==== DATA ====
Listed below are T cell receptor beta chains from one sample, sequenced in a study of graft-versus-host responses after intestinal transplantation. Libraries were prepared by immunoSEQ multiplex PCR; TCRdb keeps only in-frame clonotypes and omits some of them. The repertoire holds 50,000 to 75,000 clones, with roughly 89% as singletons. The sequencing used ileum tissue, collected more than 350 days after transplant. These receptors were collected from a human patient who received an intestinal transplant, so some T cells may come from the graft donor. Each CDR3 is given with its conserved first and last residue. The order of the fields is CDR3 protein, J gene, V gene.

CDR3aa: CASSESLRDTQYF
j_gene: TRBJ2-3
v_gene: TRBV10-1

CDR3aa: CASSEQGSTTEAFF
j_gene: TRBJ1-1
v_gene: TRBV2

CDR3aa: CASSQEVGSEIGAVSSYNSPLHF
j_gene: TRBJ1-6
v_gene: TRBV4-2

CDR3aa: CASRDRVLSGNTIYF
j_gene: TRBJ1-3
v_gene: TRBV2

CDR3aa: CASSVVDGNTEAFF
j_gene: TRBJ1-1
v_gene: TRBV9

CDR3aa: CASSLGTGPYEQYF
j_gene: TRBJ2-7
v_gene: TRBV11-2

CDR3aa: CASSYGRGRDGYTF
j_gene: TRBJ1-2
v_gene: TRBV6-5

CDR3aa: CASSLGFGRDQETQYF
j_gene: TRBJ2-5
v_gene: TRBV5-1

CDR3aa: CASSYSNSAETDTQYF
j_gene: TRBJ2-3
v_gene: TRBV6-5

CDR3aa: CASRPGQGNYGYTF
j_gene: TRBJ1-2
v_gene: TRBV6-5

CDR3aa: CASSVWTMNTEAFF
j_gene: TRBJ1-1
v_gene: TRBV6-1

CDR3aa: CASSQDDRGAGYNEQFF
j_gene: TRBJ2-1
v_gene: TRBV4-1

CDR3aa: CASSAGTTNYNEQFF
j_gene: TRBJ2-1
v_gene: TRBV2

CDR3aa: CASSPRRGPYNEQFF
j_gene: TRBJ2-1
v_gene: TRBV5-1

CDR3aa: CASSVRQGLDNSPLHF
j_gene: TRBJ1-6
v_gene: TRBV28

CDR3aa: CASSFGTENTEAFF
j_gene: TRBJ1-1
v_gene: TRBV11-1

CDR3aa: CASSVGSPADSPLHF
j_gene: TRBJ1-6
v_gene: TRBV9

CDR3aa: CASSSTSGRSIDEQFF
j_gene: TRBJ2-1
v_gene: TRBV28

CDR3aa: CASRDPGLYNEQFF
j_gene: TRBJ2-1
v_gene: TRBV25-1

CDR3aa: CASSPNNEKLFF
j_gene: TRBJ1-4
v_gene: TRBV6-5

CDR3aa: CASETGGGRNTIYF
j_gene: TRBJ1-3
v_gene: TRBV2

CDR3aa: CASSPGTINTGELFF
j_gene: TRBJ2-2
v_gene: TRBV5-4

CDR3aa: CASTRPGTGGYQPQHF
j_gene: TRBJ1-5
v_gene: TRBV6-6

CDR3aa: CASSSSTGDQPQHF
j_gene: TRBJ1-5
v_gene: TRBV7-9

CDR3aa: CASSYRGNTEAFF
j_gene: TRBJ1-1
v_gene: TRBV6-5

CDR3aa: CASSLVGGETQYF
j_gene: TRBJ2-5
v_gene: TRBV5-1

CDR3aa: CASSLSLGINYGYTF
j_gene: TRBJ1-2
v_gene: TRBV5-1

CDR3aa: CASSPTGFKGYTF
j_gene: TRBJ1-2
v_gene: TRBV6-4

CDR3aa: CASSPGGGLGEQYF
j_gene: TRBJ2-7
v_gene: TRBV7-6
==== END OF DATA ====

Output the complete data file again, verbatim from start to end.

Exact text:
Listed below are T cell receptor beta chains from one sample, sequenced in a study of graft-versus-host responses after intestinal transplantation. Libraries were prepared by immunoSEQ multiplex PCR; TCRdb keeps only in-frame clonotypes and omits some of them. The repertoire holds 50,000 to 75,000 clones, with roughly 89% as singletons. The sequencing used ileum tissue, collected more than 350 days after transplant. These receptors were collected from a human patient who received an intestinal transplant, so some T cells may come from the graft donor. Each CDR3 is given with its conserved first and last residue. The order of the fields is CDR3 protein, J gene, V gene.

CDR3aa: CASSESLRDTQYF
j_gene: TRBJ2-3
v_gene: TRBV10-1

CDR3aa: CASSEQGSTTEAFF
j_gene: TRBJ1-1
v_gene: TRBV2

CDR3aa: CASSQEVGSEIGAVSSYNSPLHF
j_gene: TRBJ1-6
v_gene: TRBV4-2

CDR3aa: CASRDRVLSGNTIYF
j_gene: TRBJ1-3
v_gene: TRBV2

CDR3aa: CASSVVDGNTEAFF
j_gene: TRBJ1-1
v_gene: TRBV9

CDR3aa: CASSLGTGPYEQYF
j_gene: TRBJ2-7
v_gene: TRBV11-2

CDR3aa: CASSYGRGRDGYTF
j_gene: TRBJ1-2
v_gene: TRBV6-5

CDR3aa: CASSLGFGRDQETQYF
j_gene: TRBJ2-5
v_gene: TRBV5-1

CDR3aa: CASSYSNSAETDTQYF
j_gene: TRBJ2-3
v_gene: TRBV6-5

CDR3aa: CASRPGQGNYGYTF
j_gene: TRBJ1-2
v_gene: TRBV6-5

CDR3aa: CASSVWTMNTEAFF
j_gene: TRBJ1-1
v_gene: TRBV6-1

CDR3aa: CASSQDDRGAGYNEQFF
j_gene: TRBJ2-1
v_gene: TRBV4-1

CDR3aa: CASSAGTTNYNEQFF
j_gene: TRBJ2-1
v_gene: TRBV2

CDR3aa: CASSPRRGPYNEQFF
j_gene: TRBJ2-1
v_gene: TRBV5-1

CDR3aa: CASSVRQGLDNSPLHF
j_gene: TRBJ1-6
v_gene: TRBV28

CDR3aa: CASSFGTENTEAFF
j_gene: TRBJ1-1
v_gene: TRBV11-1

CDR3aa: CASSVGSPADSPLHF
j_gene: TRBJ1-6
v_gene: TRBV9

CDR3aa: CASSSTSGRSIDEQFF
j_gene: TRBJ2-1
v_gene: TRBV28

CDR3aa: CASRDPGLYNEQFF
j_gene: TRBJ2-1
v_gene: TRBV25-1

CDR3aa: CASSPNNEKLFF
j_gene: TRBJ1-4
v_gene: TRBV6-5

CDR3aa: CASETGGGRNTIYF
j_gene: TRBJ1-3
v_gene: TRBV2

CDR3aa: CASSPGTINTGELFF
j_gene: TRBJ2-2
v_gene: TRBV5-4

CDR3aa: CASTRPGTGGYQPQHF
j_gene: TRBJ1-5
v_gene: TRBV6-6

CDR3aa: CASSSSTGDQPQHF
j_gene: TRBJ1-5
v_gene: TRBV7-9

CDR3aa: CASSYRGNTEAFF
j_gene: TRBJ1-1
v_gene: TRBV6-5

CDR3aa: CASSLVGGETQYF
j_gene: TRBJ2-5
v_gene: TRBV5-1

CDR3aa: CASSLSLGINYGYTF
j_gene: TRBJ1-2
v_gene: TRBV5-1

CDR3aa: CASSPTGFKGYTF
j_gene: TRBJ1-2
v_gene: TRBV6-4

CDR3aa: CASSPGGGLGEQYF
j_gene: TRBJ2-7
v_gene: TRBV7-6